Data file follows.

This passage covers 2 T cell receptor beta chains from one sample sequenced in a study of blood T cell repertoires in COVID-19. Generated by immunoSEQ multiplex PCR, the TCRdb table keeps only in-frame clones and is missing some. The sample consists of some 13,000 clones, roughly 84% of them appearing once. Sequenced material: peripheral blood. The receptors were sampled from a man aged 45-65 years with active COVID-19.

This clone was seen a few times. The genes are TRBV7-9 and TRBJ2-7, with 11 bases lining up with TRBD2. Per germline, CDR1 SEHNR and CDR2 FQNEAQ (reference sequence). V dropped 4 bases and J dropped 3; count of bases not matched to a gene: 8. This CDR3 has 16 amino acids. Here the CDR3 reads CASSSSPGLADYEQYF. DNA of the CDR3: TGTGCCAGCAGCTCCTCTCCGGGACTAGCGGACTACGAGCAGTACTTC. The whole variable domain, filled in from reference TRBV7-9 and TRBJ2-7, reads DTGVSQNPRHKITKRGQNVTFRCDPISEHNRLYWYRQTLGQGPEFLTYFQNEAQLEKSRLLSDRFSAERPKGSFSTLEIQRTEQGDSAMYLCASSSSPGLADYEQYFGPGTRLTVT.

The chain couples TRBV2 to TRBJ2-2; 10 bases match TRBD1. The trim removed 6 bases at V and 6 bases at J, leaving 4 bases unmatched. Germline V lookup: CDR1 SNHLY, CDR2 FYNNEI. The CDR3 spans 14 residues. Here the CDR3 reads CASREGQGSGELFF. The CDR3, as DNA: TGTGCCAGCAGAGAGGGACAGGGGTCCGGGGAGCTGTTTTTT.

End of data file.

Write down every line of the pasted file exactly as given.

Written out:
This passage covers 2 T cell receptor beta chains from one sample sequenced in a study of blood T cell repertoires in COVID-19. Generated by immunoSEQ multiplex PCR, the TCRdb table keeps only in-frame clones and is missing some. The sample consists of some 13,000 clones, roughly 84% of them appearing once. Sequenced material: peripheral blood. The receptors were sampled from a man aged 45-65 years with active COVID-19.

This clone was seen a few times. The genes are TRBV7-9 and TRBJ2-7, with 11 bases lining up with TRBD2. Per germline, CDR1 SEHNR and CDR2 FQNEAQ (reference sequence). V dropped 4 bases and J dropped 3; count of bases not matched to a gene: 8. This CDR3 has 16 amino acids. Here the CDR3 reads CASSSSPGLADYEQYF. DNA of the CDR3: TGTGCCAGCAGCTCCTCTCCGGGACTAGCGGACTACGAGCAGTACTTC. The whole variable domain, filled in from reference TRBV7-9 and TRBJ2-7, reads DTGVSQNPRHKITKRGQNVTFRCDPISEHNRLYWYRQTLGQGPEFLTYFQNEAQLEKSRLLSDRFSAERPKGSFSTLEIQRTEQGDSAMYLCASSSSPGLADYEQYFGPGTRLTVT.

The chain couples TRBV2 to TRBJ2-2; 10 bases match TRBD1. The trim removed 6 bases at V and 6 bases at J, leaving 4 bases unmatched. Germline V lookup: CDR1 SNHLY, CDR2 FYNNEI. The CDR3 spans 14 residues. Here the CDR3 reads CASREGQGSGELFF. The CDR3, as DNA: TGTGCCAGCAGAGAGGGACAGGGGTCCGGGGAGCTGTTTTTT.